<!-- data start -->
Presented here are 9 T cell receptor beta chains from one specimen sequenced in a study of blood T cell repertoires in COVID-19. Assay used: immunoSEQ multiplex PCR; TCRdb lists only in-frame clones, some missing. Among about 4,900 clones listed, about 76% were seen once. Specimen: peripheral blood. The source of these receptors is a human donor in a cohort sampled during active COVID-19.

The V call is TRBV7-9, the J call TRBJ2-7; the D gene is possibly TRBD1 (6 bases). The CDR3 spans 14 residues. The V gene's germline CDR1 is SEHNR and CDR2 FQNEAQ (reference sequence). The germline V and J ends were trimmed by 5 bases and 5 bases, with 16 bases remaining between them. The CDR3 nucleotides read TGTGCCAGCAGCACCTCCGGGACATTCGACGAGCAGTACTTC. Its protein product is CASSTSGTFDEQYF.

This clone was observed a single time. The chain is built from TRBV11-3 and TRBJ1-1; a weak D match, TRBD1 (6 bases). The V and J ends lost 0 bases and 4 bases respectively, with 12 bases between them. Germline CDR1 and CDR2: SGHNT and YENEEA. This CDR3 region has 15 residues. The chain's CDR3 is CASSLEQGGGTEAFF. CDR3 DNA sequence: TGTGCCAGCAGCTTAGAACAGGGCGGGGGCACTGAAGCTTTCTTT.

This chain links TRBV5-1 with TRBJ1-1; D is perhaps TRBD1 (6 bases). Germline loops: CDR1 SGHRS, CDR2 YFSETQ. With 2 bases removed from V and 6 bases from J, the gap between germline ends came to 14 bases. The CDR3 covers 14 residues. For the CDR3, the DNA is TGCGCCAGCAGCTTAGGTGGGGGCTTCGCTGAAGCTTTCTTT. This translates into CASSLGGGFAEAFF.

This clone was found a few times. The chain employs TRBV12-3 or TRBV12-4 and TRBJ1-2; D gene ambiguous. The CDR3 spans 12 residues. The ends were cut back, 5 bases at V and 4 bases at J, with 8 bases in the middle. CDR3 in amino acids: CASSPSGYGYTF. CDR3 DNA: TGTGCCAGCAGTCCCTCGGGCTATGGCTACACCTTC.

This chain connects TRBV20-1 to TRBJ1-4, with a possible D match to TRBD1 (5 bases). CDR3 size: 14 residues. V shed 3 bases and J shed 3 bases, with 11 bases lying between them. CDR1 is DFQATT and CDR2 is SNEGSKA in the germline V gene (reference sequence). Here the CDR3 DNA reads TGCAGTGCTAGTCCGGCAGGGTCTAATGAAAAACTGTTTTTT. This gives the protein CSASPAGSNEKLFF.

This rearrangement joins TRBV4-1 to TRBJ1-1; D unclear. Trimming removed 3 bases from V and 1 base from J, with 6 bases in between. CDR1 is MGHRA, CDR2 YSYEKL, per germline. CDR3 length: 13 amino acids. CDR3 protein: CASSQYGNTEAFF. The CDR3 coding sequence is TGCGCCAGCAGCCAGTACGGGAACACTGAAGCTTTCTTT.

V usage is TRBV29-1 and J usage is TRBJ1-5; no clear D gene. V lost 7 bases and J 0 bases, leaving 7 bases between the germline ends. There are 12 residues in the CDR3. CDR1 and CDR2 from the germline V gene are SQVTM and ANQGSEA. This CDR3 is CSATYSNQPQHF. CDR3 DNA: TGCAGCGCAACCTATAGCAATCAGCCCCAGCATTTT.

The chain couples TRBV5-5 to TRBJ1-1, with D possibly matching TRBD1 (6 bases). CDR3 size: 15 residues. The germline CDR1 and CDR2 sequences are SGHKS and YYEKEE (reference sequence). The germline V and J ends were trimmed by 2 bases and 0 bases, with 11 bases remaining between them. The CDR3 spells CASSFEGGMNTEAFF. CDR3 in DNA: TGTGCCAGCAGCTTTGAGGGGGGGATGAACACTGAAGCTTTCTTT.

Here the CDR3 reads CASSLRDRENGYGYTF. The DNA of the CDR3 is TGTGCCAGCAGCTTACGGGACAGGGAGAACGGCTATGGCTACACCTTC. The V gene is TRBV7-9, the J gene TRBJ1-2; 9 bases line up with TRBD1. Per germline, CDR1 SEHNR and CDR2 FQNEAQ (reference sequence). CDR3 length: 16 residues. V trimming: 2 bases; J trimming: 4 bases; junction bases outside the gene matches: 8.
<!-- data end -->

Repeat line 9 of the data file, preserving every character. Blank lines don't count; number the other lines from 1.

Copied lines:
The chain couples TRBV5-5 to TRBJ1-1, with D possibly matching TRBD1 (6 bases). CDR3 size: 15 residues. The germline CDR1 and CDR2 sequences are SGHKS and YYEKEE (reference sequence). The germline V and J ends were trimmed by 2 bases and 0 bases, with 11 bases remaining between them. The CDR3 spells CASSFEGGMNTEAFF. CDR3 in DNA: TGTGCCAGCAGCTTTGAGGGGGGGATGAACACTGAAGCTTTCTTT.